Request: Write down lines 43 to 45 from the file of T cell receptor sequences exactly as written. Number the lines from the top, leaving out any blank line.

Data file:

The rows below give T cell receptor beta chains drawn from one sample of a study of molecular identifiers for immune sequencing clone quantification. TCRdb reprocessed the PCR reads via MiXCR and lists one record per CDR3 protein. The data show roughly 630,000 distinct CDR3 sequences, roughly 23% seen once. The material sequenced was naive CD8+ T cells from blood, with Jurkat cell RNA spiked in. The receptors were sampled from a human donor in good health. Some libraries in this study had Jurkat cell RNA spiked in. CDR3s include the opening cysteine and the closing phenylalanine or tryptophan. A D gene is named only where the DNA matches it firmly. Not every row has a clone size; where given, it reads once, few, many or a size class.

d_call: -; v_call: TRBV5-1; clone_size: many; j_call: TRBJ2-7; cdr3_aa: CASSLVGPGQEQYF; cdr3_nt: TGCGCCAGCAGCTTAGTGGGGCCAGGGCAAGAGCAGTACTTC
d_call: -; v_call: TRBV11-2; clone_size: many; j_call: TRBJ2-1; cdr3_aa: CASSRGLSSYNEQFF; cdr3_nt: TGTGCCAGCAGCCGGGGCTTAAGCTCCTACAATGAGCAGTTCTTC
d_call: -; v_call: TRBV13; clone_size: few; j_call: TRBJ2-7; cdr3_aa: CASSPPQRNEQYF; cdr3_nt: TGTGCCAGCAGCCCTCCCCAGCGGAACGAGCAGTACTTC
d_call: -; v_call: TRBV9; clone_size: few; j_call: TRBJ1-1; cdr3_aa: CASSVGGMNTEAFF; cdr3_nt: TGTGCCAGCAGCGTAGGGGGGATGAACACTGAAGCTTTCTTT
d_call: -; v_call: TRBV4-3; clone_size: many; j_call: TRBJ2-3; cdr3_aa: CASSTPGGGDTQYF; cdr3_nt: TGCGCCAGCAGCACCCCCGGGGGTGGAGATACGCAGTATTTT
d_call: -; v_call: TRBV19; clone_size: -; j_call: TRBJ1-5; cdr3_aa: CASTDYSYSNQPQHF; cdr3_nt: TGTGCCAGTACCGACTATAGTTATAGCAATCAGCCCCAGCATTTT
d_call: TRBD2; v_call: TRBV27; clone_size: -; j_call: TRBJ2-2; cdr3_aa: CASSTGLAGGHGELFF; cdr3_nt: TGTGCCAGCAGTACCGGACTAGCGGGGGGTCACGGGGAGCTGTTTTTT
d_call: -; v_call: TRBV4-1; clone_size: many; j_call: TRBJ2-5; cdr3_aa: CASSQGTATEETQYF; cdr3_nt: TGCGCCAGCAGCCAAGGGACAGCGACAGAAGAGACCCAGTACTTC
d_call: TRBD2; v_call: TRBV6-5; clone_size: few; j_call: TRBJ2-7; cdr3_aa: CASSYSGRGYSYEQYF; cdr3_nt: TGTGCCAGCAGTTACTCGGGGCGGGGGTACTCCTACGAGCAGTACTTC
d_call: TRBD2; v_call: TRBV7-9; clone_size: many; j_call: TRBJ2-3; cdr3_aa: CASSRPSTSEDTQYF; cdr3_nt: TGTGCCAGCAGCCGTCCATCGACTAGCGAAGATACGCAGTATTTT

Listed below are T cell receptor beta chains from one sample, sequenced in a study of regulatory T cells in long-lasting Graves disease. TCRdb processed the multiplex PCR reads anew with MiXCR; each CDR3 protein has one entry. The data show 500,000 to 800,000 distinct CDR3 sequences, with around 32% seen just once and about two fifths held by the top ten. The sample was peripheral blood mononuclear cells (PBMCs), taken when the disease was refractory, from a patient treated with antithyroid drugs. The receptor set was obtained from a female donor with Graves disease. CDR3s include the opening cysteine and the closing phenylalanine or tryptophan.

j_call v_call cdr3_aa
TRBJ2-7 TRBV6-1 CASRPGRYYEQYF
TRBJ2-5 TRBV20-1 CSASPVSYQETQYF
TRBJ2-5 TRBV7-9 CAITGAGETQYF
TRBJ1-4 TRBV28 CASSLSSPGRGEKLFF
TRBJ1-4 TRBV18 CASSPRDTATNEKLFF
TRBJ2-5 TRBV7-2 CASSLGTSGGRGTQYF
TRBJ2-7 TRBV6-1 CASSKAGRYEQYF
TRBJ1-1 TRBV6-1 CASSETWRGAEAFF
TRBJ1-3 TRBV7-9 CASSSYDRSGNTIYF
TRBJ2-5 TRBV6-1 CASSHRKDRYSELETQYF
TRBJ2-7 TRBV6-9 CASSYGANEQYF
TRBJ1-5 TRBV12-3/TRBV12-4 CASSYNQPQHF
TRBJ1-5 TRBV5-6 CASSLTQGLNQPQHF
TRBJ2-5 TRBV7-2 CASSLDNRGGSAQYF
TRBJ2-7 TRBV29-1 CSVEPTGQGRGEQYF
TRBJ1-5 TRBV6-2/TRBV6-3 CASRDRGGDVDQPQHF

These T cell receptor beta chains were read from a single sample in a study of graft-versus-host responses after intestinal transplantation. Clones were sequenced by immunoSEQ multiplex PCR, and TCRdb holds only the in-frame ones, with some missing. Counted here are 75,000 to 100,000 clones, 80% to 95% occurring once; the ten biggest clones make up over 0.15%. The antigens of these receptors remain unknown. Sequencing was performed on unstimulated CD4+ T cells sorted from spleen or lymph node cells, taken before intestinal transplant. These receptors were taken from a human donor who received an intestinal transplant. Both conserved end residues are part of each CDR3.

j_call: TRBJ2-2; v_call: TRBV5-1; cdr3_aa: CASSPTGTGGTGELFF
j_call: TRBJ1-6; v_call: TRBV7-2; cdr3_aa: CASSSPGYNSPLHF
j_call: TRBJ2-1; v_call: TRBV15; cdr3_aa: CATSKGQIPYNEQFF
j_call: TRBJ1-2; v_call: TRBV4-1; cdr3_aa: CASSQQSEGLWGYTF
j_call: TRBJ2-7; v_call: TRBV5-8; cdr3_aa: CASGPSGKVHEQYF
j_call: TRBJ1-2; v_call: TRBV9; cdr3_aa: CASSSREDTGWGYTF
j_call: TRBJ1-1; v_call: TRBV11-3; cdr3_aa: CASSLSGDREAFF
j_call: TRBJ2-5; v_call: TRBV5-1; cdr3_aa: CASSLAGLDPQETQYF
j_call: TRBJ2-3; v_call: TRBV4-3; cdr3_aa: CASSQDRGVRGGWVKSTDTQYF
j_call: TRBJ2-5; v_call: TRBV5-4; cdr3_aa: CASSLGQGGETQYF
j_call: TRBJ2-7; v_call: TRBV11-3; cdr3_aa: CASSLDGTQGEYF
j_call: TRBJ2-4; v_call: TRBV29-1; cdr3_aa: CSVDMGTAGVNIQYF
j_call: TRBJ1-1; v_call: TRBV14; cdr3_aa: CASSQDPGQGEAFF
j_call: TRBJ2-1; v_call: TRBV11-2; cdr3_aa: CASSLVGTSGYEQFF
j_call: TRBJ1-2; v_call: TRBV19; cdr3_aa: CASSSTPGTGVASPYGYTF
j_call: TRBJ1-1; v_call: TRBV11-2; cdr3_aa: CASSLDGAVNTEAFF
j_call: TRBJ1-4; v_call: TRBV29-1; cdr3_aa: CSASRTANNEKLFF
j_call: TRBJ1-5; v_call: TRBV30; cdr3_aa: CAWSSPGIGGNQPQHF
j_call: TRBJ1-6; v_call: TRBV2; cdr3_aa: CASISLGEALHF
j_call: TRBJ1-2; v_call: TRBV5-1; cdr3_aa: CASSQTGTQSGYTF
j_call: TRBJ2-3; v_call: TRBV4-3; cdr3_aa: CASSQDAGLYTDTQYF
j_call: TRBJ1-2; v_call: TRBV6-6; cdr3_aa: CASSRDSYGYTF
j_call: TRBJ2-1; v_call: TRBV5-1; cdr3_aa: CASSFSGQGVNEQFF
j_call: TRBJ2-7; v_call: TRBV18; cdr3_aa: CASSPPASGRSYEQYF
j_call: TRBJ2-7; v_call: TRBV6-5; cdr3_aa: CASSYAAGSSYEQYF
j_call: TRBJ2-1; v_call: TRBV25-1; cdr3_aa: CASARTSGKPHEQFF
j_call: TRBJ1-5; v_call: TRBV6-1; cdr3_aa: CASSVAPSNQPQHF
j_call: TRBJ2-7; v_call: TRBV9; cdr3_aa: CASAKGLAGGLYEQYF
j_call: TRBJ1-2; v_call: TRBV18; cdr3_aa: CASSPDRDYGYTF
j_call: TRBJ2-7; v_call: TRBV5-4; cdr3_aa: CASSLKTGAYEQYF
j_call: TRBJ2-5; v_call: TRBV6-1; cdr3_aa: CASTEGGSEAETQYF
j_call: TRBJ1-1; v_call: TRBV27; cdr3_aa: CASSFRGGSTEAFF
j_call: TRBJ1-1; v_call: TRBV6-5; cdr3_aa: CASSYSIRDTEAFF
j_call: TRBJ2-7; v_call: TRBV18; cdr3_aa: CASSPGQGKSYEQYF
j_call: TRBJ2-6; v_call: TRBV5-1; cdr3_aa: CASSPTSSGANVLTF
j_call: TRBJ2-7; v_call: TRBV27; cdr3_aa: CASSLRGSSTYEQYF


j_call: TRBJ1-1; v_call: TRBV14; cdr3_aa: CASSQDPGQGEAFF
j_call: TRBJ2-1; v_call: TRBV11-2; cdr3_aa: CASSLVGTSGYEQFF
j_call: TRBJ1-2; v_call: TRBV19; cdr3_aa: CASSSTPGTGVASPYGYTF